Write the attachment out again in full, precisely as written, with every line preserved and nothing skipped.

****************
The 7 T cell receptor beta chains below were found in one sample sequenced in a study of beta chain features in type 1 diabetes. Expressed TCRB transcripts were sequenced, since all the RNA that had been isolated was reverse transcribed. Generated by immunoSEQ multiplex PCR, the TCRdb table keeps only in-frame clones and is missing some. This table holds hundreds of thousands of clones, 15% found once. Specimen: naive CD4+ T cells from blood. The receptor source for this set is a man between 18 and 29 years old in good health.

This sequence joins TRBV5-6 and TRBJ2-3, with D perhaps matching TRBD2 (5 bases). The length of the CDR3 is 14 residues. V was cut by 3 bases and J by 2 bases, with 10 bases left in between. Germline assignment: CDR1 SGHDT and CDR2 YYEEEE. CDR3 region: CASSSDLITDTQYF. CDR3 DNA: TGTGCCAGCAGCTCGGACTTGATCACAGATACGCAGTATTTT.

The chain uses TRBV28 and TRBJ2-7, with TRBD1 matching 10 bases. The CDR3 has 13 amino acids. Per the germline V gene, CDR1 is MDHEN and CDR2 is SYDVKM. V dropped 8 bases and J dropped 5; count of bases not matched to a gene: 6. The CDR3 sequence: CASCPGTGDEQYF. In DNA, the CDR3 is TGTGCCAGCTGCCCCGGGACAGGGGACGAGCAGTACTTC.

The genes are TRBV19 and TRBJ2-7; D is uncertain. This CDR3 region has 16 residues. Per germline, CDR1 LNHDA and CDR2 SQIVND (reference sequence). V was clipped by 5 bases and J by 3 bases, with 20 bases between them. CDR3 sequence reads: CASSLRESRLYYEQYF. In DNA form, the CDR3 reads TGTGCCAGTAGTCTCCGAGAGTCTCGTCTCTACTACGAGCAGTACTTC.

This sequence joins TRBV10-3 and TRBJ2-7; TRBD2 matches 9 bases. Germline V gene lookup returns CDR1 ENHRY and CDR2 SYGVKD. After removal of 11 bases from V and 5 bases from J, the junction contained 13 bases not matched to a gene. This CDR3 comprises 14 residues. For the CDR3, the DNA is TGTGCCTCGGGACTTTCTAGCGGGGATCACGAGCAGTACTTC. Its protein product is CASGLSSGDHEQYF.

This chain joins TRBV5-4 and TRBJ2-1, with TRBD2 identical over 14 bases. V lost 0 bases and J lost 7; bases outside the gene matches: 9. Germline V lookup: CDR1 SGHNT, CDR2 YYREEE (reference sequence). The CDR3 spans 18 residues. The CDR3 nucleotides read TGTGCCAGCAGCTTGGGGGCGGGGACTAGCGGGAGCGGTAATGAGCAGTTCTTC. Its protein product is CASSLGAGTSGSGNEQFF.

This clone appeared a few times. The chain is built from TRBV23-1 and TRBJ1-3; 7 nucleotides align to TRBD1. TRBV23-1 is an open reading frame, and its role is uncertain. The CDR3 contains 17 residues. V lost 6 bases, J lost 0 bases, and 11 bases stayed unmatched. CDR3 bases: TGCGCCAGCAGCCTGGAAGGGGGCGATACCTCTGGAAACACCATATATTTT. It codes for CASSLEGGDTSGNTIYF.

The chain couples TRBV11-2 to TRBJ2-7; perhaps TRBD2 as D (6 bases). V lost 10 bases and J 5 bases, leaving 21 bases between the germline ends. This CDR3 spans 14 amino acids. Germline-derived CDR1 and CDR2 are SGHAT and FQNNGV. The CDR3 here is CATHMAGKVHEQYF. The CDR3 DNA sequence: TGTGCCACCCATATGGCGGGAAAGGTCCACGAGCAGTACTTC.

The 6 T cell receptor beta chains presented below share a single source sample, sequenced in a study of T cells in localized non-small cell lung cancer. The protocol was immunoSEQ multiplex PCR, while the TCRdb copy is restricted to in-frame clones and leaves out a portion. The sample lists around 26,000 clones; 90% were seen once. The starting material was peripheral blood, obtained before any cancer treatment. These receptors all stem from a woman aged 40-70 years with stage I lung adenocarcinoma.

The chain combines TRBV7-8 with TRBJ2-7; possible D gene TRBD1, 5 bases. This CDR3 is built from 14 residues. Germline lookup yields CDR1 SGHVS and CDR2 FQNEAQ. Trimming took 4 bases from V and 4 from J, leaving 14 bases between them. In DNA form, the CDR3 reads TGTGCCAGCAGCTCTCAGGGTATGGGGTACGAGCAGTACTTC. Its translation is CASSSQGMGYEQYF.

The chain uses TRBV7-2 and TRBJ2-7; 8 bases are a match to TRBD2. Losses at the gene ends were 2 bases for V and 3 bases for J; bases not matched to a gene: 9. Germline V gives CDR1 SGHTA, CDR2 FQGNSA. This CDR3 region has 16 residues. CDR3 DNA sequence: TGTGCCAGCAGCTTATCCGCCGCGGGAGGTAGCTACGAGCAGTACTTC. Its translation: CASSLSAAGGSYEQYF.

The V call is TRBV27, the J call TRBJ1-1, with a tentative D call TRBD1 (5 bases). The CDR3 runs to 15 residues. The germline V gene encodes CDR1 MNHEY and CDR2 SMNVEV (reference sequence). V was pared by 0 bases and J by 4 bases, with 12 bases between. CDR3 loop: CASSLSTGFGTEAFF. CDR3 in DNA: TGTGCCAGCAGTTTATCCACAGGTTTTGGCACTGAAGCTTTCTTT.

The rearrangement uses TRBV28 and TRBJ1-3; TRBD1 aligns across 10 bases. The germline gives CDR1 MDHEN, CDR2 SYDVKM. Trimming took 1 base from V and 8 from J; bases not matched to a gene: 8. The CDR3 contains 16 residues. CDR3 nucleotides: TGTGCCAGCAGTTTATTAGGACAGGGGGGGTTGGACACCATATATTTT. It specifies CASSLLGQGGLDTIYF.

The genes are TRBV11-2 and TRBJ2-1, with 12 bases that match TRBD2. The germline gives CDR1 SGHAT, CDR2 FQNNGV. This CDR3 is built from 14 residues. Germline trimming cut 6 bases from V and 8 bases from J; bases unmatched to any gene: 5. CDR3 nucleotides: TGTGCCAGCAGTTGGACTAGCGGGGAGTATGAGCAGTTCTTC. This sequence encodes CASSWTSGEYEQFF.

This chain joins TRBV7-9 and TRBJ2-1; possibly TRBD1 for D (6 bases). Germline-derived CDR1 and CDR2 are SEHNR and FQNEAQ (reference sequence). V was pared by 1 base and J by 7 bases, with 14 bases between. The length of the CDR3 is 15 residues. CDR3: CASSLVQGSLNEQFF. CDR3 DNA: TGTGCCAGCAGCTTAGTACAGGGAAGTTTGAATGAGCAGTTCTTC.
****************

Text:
The 7 T cell receptor beta chains below were found in one sample sequenced in a study of beta chain features in type 1 diabetes. Expressed TCRB transcripts were sequenced, since all the RNA that had been isolated was reverse transcribed. Generated by immunoSEQ multiplex PCR, the TCRdb table keeps only in-frame clones and is missing some. This table holds hundreds of thousands of clones, 15% found once. Specimen: naive CD4+ T cells from blood. The receptor source for this set is a man between 18 and 29 years old in good health.

This sequence joins TRBV5-6 and TRBJ2-3, with D perhaps matching TRBD2 (5 bases). The length of the CDR3 is 14 residues. V was cut by 3 bases and J by 2 bases, with 10 bases left in between. Germline assignment: CDR1 SGHDT and CDR2 YYEEEE. CDR3 region: CASSSDLITDTQYF. CDR3 DNA: TGTGCCAGCAGCTCGGACTTGATCACAGATACGCAGTATTTT.

The chain uses TRBV28 and TRBJ2-7, with TRBD1 matching 10 bases. The CDR3 has 13 amino acids. Per the germline V gene, CDR1 is MDHEN and CDR2 is SYDVKM. V dropped 8 bases and J dropped 5; count of bases not matched to a gene: 6. The CDR3 sequence: CASCPGTGDEQYF. In DNA, the CDR3 is TGTGCCAGCTGCCCCGGGACAGGGGACGAGCAGTACTTC.

The genes are TRBV19 and TRBJ2-7; D is uncertain. This CDR3 region has 16 residues. Per germline, CDR1 LNHDA and CDR2 SQIVND (reference sequence). V was clipped by 5 bases and J by 3 bases, with 20 bases between them. CDR3 sequence reads: CASSLRESRLYYEQYF. In DNA form, the CDR3 reads TGTGCCAGTAGTCTCCGAGAGTCTCGTCTCTACTACGAGCAGTACTTC.

This sequence joins TRBV10-3 and TRBJ2-7; TRBD2 matches 9 bases. Germline V gene lookup returns CDR1 ENHRY and CDR2 SYGVKD. After removal of 11 bases from V and 5 bases from J, the junction contained 13 bases not matched to a gene. This CDR3 comprises 14 residues. For the CDR3, the DNA is TGTGCCTCGGGACTTTCTAGCGGGGATCACGAGCAGTACTTC. Its protein product is CASGLSSGDHEQYF.

This chain joins TRBV5-4 and TRBJ2-1, with TRBD2 identical over 14 bases. V lost 0 bases and J lost 7; bases outside the gene matches: 9. Germline V lookup: CDR1 SGHNT, CDR2 YYREEE (reference sequence). The CDR3 spans 18 residues. The CDR3 nucleotides read TGTGCCAGCAGCTTGGGGGCGGGGACTAGCGGGAGCGGTAATGAGCAGTTCTTC. Its protein product is CASSLGAGTSGSGNEQFF.

This clone appeared a few times. The chain is built from TRBV23-1 and TRBJ1-3; 7 nucleotides align to TRBD1. TRBV23-1 is an open reading frame, and its role is uncertain. The CDR3 contains 17 residues. V lost 6 bases, J lost 0 bases, and 11 bases stayed unmatched. CDR3 bases: TGCGCCAGCAGCCTGGAAGGGGGCGATACCTCTGGAAACACCATATATTTT. It codes for CASSLEGGDTSGNTIYF.

The chain couples TRBV11-2 to TRBJ2-7; perhaps TRBD2 as D (6 bases). V lost 10 bases and J 5 bases, leaving 21 bases between the germline ends. This CDR3 spans 14 amino acids. Germline-derived CDR1 and CDR2 are SGHAT and FQNNGV. The CDR3 here is CATHMAGKVHEQYF. The CDR3 DNA sequence: TGTGCCACCCATATGGCGGGAAAGGTCCACGAGCAGTACTTC.

The 6 T cell receptor beta chains presented below share a single source sample, sequenced in a study of T cells in localized non-small cell lung cancer. The protocol was immunoSEQ multiplex PCR, while the TCRdb copy is restricted to in-frame clones and leaves out a portion. The sample lists around 26,000 clones; 90% were seen once. The starting material was peripheral blood, obtained before any cancer treatment. These receptors all stem from a woman aged 40-70 years with stage I lung adenocarcinoma.

The chain combines TRBV7-8 with TRBJ2-7; possible D gene TRBD1, 5 bases. This CDR3 is built from 14 residues. Germline lookup yields CDR1 SGHVS and CDR2 FQNEAQ. Trimming took 4 bases from V and 4 from J, leaving 14 bases between them. In DNA form, the CDR3 reads TGTGCCAGCAGCTCTCAGGGTATGGGGTACGAGCAGTACTTC. Its translation is CASSSQGMGYEQYF.

The chain uses TRBV7-2 and TRBJ2-7; 8 bases are a match to TRBD2. Losses at the gene ends were 2 bases for V and 3 bases for J; bases not matched to a gene: 9. Germline V gives CDR1 SGHTA, CDR2 FQGNSA. This CDR3 region has 16 residues. CDR3 DNA sequence: TGTGCCAGCAGCTTATCCGCCGCGGGAGGTAGCTACGAGCAGTACTTC. Its translation: CASSLSAAGGSYEQYF.

The V call is TRBV27, the J call TRBJ1-1, with a tentative D call TRBD1 (5 bases). The CDR3 runs to 15 residues. The germline V gene encodes CDR1 MNHEY and CDR2 SMNVEV (reference sequence). V was pared by 0 bases and J by 4 bases, with 12 bases between. CDR3 loop: CASSLSTGFGTEAFF. CDR3 in DNA: TGTGCCAGCAGTTTATCCACAGGTTTTGGCACTGAAGCTTTCTTT.

The rearrangement uses TRBV28 and TRBJ1-3; TRBD1 aligns across 10 bases. The germline gives CDR1 MDHEN, CDR2 SYDVKM. Trimming took 1 base from V and 8 from J; bases not matched to a gene: 8. The CDR3 contains 16 residues. CDR3 nucleotides: TGTGCCAGCAGTTTATTAGGACAGGGGGGGTTGGACACCATATATTTT. It specifies CASSLLGQGGLDTIYF.

The genes are TRBV11-2 and TRBJ2-1, with 12 bases that match TRBD2. The germline gives CDR1 SGHAT, CDR2 FQNNGV. This CDR3 is built from 14 residues. Germline trimming cut 6 bases from V and 8 bases from J; bases unmatched to any gene: 5. CDR3 nucleotides: TGTGCCAGCAGTTGGACTAGCGGGGAGTATGAGCAGTTCTTC. This sequence encodes CASSWTSGEYEQFF.

This chain joins TRBV7-9 and TRBJ2-1; possibly TRBD1 for D (6 bases). Germline-derived CDR1 and CDR2 are SEHNR and FQNEAQ (reference sequence). V was pared by 1 base and J by 7 bases, with 14 bases between. The length of the CDR3 is 15 residues. CDR3: CASSLVQGSLNEQFF. CDR3 DNA: TGTGCCAGCAGCTTAGTACAGGGAAGTTTGAATGAGCAGTTCTTC.